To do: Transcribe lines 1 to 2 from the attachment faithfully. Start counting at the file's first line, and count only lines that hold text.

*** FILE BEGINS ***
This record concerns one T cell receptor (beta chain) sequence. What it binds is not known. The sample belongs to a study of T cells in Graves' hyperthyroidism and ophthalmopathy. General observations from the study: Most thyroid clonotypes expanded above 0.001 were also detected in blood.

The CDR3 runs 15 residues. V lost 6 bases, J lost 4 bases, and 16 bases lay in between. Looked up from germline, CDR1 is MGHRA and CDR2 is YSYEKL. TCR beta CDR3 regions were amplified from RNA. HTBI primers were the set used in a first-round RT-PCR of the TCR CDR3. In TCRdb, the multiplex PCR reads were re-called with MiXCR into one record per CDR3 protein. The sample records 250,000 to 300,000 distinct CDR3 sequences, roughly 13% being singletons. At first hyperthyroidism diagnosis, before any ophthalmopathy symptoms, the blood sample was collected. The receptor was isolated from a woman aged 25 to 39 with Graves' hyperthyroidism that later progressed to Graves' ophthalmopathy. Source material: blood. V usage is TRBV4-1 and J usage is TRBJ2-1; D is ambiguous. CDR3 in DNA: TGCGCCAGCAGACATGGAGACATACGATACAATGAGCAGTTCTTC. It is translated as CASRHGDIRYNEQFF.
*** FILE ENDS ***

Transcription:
This record concerns one T cell receptor (beta chain) sequence. What it binds is not known. The sample belongs to a study of T cells in Graves' hyperthyroidism and ophthalmopathy. General observations from the study: Most thyroid clonotypes expanded above 0.001 were also detected in blood.

The CDR3 runs 15 residues. V lost 6 bases, J lost 4 bases, and 16 bases lay in between. Looked up from germline, CDR1 is MGHRA and CDR2 is YSYEKL. TCR beta CDR3 regions were amplified from RNA. HTBI primers were the set used in a first-round RT-PCR of the TCR CDR3. In TCRdb, the multiplex PCR reads were re-called with MiXCR into one record per CDR3 protein. The sample records 250,000 to 300,000 distinct CDR3 sequences, roughly 13% being singletons. At first hyperthyroidism diagnosis, before any ophthalmopathy symptoms, the blood sample was collected. The receptor was isolated from a woman aged 25 to 39 with Graves' hyperthyroidism that later progressed to Graves' ophthalmopathy. Source material: blood. V usage is TRBV4-1 and J usage is TRBJ2-1; D is ambiguous. CDR3 in DNA: TGCGCCAGCAGACATGGAGACATACGATACAATGAGCAGTTCTTC. It is translated as CASRHGDIRYNEQFF.